Random Thoughts On Trump Segregating Trans People From The Military
it’s become painfully clear to me reading comments tonight that most people don’t have a fucking clue what Transgender even is!! Just sayin… – An old school friend of mine, on Facebook
I’m going to say it up front and out loud: I’m uncomfortable with trans people. This isn’t due to any ideas about what makes men and women real. Mostly, it’s because I haven’t spent much time around them. It’s also ignorance about the complexities of gender identity confusion, something that I have been trying to learn but, honestly, there are other things I am doing which is a lazy person’s excuse, I suppose. In any case, yeah. The notion of people transitioning from one gender to another makes me uncomfortable.
My discomfort, however, doesn’t mean I think they’re weird or odd or anything else. The problem isn’t with the trans folks. The problem is most definitely mine, an unease borne of a combination of ignorance and few contacts with trans people. It isn’t up to them to show me they’re “just folks”. It’s up to me to understand trans people are just people, people who live with a difficult, sometimes debilitating confused sense of identity. The target of violent harassment, out trans people demonstrate courage in ways that most of us wouldn’t have the guts to demonstrate. Even though I’m uncomfortable, I’m not asking for help getting over that discomfort because that’s my cross to bear.
As far as “knowing” what trans people look like . . .
This is a trans man. If he wasn’t wearing that shirt, would you even know? Would you even dare ask him his gender identity without his self-identification? I thought not.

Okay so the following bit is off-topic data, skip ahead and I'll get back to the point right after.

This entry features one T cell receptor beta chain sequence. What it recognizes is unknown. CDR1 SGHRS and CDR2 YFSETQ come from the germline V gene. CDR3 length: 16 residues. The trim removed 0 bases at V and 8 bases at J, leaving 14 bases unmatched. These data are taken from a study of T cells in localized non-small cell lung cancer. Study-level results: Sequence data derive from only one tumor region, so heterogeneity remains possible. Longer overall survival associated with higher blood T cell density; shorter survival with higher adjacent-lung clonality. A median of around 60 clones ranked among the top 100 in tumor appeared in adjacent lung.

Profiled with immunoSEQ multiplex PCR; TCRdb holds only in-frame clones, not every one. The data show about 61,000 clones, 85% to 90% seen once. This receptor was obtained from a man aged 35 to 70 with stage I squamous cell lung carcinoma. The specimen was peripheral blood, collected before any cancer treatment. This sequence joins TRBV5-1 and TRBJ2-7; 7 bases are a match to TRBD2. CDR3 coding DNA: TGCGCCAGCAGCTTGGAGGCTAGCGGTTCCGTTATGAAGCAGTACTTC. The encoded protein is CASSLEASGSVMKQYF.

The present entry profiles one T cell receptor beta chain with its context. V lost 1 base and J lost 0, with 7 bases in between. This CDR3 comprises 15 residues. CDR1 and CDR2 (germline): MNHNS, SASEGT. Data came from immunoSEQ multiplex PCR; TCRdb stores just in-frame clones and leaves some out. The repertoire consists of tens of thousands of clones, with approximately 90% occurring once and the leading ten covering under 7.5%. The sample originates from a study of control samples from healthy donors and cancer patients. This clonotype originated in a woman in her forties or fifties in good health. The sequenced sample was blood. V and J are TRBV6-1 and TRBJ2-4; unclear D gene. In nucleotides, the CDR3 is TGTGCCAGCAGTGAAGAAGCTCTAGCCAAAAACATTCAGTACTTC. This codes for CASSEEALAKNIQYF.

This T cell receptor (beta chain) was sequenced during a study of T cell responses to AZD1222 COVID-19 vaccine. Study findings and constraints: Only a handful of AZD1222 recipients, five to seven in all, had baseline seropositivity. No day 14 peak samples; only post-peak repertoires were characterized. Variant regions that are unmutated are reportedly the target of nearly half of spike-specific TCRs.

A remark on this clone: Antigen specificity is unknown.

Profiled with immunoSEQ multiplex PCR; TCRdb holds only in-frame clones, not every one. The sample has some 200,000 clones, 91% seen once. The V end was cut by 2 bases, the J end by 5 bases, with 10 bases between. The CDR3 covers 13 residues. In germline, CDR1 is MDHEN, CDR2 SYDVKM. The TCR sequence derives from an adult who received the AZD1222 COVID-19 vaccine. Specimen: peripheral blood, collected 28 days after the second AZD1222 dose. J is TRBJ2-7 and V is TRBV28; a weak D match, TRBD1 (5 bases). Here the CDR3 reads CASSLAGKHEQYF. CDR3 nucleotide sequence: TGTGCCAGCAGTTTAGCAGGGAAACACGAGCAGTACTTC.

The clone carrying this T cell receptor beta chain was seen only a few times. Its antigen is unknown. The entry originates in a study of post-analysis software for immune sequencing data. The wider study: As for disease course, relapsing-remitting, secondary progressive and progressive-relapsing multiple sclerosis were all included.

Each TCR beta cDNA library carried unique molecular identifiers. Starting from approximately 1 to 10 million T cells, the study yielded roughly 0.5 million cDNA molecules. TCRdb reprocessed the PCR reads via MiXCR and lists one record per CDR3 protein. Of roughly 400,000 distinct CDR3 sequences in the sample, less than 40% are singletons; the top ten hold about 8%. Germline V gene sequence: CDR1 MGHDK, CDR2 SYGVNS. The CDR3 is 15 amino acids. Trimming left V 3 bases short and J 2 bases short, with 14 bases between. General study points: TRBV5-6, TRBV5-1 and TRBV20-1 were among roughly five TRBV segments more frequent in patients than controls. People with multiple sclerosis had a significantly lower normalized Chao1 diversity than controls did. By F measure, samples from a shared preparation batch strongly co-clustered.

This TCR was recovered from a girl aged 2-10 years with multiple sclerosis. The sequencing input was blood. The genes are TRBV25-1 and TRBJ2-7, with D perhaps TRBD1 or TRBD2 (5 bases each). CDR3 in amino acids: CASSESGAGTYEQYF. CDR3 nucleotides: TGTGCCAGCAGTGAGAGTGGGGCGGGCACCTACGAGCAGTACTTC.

This woman on the other hand, what, exactly about her threatens so many men they want her to use a public men’s room? How many of you, not knowing she was trans, would be at all comfortable with her walking in while you’re standing at the urinal?
These aren’t pedophiles, looking to use restrooms to entice somebody’s precious child into sex. These aren’t people who are “obviously” any gender in particular. They’re just men and women who would prefer to go about their lives without ignoramuses like me speculating about what they have in their underwear, or claiming they’re weird perverts.
And they serve in the military. I read several places yesterday claiming there are currently 15,000 active duty trans in the military. Perhaps. Even if it’s only ten percent of that number, Issuing an order demanding their immediate separation from the service for no other reason than who they are – without regard to questions of readiness, troop moral, and security – isn’t exactly supporting our troops. The only reason Trump cited for this order was cost; specifically, the cost of gender reassignment surgery for active duty troops. I found out this morning via Twitter that House Republicans were looking to remove this line item from this year’s NDAA. They had no intention of removing trans troops from the ranks; they just wanted Trump to support their bigoted parsimony. Considering the President gave no notice to anyone, civilian or military – many in the military feared, based on the wording of his first Tweet and the lengthy delay between it and the second Tweet, that he was announcing a strike against North Korea via Twitter, which would be horrible – and only cited “cost” as the reason for ordering separation.